### 7.7 Emergent gravity

One of the more fascinating approaches to “quantum gravity” is the suggestion, typically attributed to
Sakharov [540, 628], that gravity itself may not be “fundamental physics”. Indeed it is now a relatively
common opinion, maybe not mainstream but definitely a strong minority opinion, that gravity
(and in particular the whole notion of spacetime and spacetime geometry) might be no more
“fundamental” than is fluid dynamics. The word “fundamental” is here used in a rather technical
sense – fluid mechanics is not fundamental because there is a known underlying microphysics,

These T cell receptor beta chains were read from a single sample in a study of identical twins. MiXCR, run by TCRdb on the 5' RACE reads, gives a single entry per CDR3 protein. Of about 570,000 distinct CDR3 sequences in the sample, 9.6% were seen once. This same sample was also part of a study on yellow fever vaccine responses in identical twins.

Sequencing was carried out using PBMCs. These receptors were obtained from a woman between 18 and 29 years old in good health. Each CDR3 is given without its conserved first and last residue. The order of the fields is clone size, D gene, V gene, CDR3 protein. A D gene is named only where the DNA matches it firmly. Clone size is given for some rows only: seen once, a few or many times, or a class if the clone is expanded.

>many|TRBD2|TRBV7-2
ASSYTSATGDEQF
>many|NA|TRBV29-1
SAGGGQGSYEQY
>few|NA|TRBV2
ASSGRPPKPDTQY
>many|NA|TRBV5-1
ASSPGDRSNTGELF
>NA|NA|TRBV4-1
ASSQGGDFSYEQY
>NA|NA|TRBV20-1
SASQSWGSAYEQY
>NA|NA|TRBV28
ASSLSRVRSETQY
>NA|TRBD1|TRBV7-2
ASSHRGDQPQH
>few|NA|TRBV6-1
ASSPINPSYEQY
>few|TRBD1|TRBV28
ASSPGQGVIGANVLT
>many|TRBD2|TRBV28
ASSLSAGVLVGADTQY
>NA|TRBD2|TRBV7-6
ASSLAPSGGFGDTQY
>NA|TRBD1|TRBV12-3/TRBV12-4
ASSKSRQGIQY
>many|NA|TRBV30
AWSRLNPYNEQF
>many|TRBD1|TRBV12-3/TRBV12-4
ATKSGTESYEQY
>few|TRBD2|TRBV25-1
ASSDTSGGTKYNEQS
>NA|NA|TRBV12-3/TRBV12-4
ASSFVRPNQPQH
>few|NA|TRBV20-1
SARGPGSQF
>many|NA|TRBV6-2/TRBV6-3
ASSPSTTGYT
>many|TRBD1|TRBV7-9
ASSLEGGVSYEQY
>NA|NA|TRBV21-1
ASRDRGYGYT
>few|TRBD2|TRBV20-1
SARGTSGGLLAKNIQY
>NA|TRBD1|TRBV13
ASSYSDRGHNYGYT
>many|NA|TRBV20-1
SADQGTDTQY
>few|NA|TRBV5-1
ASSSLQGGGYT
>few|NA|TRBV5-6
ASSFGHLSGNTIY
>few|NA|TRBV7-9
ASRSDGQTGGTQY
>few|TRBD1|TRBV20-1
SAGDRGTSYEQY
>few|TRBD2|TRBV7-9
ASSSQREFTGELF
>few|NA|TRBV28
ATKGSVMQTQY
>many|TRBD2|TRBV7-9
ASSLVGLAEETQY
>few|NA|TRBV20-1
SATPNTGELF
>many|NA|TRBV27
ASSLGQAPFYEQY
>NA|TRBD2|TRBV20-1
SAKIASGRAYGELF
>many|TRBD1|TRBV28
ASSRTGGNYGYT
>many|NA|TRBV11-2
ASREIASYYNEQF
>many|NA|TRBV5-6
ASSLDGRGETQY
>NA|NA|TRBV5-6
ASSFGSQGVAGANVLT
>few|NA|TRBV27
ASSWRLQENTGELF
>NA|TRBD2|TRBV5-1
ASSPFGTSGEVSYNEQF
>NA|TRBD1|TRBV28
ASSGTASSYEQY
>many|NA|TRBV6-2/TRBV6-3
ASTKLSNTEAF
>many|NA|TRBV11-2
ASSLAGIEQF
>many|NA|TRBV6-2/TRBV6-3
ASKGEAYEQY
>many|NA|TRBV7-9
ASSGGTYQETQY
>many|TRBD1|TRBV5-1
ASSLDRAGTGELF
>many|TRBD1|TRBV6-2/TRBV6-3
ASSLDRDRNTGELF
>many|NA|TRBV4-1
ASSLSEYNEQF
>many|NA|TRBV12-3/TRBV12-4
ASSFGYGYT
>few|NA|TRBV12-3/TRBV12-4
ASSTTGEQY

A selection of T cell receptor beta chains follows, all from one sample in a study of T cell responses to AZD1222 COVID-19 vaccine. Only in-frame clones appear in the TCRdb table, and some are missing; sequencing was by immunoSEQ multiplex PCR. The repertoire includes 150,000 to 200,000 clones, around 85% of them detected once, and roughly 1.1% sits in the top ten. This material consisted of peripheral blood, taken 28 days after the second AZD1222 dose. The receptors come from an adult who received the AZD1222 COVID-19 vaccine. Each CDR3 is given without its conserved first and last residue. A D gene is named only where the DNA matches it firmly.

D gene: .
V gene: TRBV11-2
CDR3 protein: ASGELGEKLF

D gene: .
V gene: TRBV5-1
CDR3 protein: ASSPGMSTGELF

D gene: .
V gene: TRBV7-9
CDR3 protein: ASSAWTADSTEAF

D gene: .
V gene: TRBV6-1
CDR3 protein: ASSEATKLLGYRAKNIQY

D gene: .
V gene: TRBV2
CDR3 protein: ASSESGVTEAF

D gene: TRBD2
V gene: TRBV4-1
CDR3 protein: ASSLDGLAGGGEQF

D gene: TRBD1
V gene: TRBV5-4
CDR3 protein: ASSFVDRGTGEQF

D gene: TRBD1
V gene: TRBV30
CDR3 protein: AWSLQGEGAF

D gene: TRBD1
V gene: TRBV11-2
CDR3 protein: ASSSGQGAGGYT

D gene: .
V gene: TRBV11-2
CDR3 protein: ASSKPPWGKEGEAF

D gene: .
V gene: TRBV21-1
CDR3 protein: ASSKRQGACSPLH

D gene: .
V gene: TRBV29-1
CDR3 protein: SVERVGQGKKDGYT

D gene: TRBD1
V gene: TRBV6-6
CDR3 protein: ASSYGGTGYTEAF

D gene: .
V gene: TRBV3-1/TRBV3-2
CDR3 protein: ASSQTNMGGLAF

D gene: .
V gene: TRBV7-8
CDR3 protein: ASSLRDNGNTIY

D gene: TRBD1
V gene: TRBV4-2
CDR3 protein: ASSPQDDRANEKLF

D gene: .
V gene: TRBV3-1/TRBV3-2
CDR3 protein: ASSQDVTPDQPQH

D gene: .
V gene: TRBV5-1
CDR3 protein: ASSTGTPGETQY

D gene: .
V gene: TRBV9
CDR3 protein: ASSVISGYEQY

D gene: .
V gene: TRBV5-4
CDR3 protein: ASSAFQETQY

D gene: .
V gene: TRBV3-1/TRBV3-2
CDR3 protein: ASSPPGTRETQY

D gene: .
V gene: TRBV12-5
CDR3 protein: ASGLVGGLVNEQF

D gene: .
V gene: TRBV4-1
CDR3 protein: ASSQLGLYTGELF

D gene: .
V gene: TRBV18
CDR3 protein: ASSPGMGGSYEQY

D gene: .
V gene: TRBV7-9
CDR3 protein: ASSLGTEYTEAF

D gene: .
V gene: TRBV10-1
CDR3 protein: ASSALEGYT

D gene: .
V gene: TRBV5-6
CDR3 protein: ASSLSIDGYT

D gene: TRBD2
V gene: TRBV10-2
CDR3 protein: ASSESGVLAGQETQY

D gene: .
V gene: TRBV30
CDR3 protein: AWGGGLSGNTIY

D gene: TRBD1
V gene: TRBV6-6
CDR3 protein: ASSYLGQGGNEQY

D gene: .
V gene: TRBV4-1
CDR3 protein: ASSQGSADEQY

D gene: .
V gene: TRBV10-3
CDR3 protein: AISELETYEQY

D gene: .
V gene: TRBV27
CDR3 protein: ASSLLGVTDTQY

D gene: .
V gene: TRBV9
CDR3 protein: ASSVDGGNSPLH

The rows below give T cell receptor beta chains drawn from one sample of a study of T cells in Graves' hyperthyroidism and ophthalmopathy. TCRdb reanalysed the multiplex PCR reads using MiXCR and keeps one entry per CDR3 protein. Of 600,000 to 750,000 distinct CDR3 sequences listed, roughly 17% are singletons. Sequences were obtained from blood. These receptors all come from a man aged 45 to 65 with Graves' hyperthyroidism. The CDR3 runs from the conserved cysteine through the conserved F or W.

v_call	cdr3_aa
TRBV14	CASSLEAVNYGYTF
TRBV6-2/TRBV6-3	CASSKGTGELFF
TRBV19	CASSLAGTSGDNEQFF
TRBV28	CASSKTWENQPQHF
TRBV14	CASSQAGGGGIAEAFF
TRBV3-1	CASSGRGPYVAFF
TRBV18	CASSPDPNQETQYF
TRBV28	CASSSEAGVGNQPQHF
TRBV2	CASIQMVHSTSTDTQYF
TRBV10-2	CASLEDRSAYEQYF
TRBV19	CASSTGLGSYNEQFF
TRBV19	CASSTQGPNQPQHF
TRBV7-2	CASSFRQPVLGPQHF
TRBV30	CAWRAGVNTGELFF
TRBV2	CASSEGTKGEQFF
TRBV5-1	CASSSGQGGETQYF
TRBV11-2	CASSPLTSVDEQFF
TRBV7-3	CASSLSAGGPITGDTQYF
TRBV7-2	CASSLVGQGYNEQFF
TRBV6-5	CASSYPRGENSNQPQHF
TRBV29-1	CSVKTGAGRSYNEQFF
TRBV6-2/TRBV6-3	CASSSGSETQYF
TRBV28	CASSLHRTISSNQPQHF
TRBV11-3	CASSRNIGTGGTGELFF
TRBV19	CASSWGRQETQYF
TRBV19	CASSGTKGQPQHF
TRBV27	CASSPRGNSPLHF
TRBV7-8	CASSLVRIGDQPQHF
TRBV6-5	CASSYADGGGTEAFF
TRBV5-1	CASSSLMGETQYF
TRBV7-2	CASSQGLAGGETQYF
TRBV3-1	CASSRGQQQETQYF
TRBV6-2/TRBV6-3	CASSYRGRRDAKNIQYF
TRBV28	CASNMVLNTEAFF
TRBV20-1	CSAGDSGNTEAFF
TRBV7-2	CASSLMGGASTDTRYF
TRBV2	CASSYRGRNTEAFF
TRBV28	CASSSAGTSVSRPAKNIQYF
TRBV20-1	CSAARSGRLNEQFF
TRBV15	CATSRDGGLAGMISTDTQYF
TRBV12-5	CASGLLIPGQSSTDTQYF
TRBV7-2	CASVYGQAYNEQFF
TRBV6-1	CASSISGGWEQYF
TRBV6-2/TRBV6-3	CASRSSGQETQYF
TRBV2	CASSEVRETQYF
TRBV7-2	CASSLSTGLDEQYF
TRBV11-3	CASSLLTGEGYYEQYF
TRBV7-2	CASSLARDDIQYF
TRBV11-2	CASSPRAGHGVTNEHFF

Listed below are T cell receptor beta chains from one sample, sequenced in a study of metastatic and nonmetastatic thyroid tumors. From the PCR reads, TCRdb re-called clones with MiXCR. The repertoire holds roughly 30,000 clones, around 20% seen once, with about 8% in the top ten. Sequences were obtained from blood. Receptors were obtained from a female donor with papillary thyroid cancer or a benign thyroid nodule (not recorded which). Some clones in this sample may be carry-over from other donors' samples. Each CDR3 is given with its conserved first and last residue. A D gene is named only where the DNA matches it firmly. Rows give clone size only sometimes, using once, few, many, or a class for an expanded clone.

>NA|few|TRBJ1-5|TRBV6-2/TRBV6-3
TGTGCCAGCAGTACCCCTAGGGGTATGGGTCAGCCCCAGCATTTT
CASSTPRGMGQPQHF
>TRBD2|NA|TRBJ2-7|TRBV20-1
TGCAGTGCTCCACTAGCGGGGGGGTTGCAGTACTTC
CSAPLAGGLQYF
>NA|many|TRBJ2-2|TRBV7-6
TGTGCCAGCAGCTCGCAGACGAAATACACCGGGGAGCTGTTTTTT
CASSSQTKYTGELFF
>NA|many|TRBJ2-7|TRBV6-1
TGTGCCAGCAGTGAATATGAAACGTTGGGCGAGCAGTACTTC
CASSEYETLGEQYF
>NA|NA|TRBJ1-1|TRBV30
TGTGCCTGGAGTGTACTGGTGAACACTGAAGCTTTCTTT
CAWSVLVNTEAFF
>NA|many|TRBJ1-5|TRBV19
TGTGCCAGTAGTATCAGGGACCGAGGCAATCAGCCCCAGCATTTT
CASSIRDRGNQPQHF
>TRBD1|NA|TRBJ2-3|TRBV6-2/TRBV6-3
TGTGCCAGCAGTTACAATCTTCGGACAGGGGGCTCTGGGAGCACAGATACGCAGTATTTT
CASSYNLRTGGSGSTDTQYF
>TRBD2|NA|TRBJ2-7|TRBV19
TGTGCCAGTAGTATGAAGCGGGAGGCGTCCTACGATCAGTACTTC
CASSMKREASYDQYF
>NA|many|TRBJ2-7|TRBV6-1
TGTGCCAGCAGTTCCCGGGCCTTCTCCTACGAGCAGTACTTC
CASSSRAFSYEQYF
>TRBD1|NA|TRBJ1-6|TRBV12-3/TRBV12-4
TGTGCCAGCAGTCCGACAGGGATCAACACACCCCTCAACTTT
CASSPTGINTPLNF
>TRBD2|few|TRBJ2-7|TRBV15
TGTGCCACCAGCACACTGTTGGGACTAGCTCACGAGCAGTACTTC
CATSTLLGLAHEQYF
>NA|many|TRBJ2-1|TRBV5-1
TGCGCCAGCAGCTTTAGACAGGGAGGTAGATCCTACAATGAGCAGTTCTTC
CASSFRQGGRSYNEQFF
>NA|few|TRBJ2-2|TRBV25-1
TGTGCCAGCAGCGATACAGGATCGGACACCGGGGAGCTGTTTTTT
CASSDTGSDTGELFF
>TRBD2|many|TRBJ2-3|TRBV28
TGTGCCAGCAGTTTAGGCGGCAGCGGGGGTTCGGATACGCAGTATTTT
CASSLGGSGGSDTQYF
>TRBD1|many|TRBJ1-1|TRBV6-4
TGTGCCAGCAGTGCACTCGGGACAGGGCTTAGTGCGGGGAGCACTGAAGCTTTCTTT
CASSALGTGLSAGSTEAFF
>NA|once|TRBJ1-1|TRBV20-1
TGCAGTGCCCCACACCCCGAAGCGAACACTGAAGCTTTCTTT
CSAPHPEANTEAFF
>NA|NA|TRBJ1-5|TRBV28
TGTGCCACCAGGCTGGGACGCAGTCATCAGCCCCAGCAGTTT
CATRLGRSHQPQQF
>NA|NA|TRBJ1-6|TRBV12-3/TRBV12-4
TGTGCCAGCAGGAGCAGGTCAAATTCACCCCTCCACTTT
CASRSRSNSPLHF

that of molecular dynamics, of which fluid mechanics is only the low-energy low-momentum
limit. Indeed, the very concepts of density and velocity field, which are so central to the Euler
and continuity equations, make no sense at the microphysical level and emerge only as one
averages over time-scales and distance-scales larger than the mean free time and mean free
path.
In the same way, it is plausible (even though no specific and compelling model of the relevant
microphysics has yet emerged) that the spacetime manifold and spacetime metric might arise only once one
averages over suitable microphysical degrees of freedom.